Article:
Born in Glasgow in 1896, Margaret Stevenson Miller commenced her MA at the University of Edinburgh in 1919 along with 75 others. After this general degree, she then began studying on the first-ever business degree course offered by the University.
A year later, on 8 July 1920, Margaret graduated with her Bachelor of Commerce. The degree was envisaged as taking three years to complete. She received first-class certificates in four of her six classes.
Following graduation, she moved south and in 1925 was awarded her doctorate at the School of Slavonic and East European Studies at University College London. She was the first person to be awarded her PhD from the school.
She then began work as a lecturer at the University of Liverpool in the Department of Commerce. Her area of interest was the economy of the Soviet Union and she went on to write several books on the topic.
However, in 1932, personal matters were to impinge on professional ones. She married C. Douglas Campbell, a colleague at the University, but this ran counter to the views of the Vice-chancellor, Dr Hector Hetherington, who felt married women should not be employed by the University. His position was enacted by the University Court: married women would have their contracts terminated and they would have to re-apply.
Liverpool were not alone. At this time, the BBC, which had previously been progressive, also had a policy of barring married women from employment unless they were "exceptional" in being able to work full-time while having a family. Other companies and organisations such as the Civil Service also had marriage bans while other such as John Lewis did not. Thousands of women had 'secret marriages', keeping their weddings private, and not wearing wedding rings to work.
Margaret was given a one-year contract as a lecturer in a lesser position than she had held previously. She did not meekly accept this, and soon the Campaign for the Right of the Married Woman to Earn was formed. It attracted the support of many women's rights organisations such as the Six Point Group, the Open Door Council, and the Women's Freedom League. Notable women of the time such as Beatrice Webb and Eleanor Rathbone also supported the campaign.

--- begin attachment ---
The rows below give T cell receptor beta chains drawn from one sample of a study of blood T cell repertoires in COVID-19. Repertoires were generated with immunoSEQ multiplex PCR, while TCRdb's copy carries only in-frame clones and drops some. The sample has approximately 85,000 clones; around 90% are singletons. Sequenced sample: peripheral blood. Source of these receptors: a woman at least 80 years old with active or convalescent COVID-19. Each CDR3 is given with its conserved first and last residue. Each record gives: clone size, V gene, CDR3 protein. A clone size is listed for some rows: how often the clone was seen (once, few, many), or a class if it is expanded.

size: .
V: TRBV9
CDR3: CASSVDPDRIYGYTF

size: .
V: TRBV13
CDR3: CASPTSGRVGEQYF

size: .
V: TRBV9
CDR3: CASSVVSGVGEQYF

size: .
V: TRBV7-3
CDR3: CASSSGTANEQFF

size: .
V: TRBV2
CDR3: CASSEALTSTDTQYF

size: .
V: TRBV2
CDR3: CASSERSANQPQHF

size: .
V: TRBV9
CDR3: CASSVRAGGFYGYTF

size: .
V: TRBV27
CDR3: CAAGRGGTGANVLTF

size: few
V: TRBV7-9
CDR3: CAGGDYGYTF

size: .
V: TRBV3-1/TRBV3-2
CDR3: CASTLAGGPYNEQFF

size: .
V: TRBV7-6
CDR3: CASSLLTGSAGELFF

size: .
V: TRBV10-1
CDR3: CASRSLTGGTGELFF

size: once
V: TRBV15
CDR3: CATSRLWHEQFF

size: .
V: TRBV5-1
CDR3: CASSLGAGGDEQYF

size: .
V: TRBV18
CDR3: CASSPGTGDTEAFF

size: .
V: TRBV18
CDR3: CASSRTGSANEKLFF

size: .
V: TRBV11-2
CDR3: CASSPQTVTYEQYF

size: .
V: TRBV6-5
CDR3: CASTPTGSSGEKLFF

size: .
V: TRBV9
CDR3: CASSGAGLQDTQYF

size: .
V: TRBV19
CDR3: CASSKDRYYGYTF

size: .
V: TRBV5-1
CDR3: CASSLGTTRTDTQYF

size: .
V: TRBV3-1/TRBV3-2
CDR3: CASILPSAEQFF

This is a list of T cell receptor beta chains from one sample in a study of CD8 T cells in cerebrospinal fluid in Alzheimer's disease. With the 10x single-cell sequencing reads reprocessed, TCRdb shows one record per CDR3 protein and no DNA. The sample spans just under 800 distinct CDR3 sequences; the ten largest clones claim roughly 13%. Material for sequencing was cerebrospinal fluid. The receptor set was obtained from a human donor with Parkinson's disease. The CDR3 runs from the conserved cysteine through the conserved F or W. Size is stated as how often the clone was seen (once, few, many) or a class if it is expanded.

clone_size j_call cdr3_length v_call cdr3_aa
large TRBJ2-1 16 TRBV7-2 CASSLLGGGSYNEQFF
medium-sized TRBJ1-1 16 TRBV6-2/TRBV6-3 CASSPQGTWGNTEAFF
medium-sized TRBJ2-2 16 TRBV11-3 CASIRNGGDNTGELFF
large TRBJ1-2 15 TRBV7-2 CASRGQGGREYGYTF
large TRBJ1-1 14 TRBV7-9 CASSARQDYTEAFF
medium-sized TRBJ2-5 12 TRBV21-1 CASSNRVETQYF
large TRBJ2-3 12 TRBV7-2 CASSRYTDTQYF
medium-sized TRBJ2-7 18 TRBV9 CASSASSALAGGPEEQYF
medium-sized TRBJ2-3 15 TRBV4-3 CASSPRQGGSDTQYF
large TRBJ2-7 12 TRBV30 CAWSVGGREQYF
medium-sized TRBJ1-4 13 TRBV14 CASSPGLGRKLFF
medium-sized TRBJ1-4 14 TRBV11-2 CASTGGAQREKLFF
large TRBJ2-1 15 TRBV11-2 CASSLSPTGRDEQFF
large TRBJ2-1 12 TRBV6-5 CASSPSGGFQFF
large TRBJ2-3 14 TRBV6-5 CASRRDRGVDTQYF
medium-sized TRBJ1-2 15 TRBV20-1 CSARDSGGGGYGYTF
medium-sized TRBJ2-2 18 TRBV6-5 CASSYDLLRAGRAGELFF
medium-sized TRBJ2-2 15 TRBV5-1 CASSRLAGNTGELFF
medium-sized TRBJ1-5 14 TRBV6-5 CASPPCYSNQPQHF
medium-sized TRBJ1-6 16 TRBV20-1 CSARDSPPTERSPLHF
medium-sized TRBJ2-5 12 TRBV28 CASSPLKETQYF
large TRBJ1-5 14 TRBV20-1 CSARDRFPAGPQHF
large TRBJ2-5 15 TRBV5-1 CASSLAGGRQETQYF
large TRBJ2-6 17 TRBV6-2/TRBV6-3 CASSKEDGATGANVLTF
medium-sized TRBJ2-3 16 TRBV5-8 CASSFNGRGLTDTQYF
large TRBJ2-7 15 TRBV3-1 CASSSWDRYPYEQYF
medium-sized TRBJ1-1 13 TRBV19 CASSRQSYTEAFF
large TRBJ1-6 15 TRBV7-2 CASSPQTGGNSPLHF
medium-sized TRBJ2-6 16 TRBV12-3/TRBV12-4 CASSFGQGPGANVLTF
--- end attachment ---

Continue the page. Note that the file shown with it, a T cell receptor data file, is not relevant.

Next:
In November 1933, a public meeting in the Central Hall Westminster was attended by 3,000 people from 29 women's organisations. With speeches by the first woman to take her seat in the House of Commons, Nancy Astor, and the writer Rebecca West, it received widespread press attention. At the meeting Astor decried the government, calling its attitude towards married women workers "deplorable". A resolution was passed by an overwhelming majority protesting against the policy of employers—both private and public—dismissing women on the grounds of marriage and demanding women have the same rights as men.
This continued the pressure on Liverpool University and in 1934 the Court's decision was reversed. Margaret's job was advertised but Hetherington expressed his opinion to Margaret in a letter that "another candidate will be preferred". Her time at Liverpool was over.
During the Second World War, her expertise in the Soviet economy proved useful, and she worked for both the Foreign Office in London and the American Office of Strategic Studies in Washington. While in America she gave lectures at George Washington University.
She later worked for the Central Electricity Authority as an administrative officer, but continued to write and lecture on the economy of the Soviet Union.
Margaret died in 1979. It was only in that decade that marriage bars finally came to an end.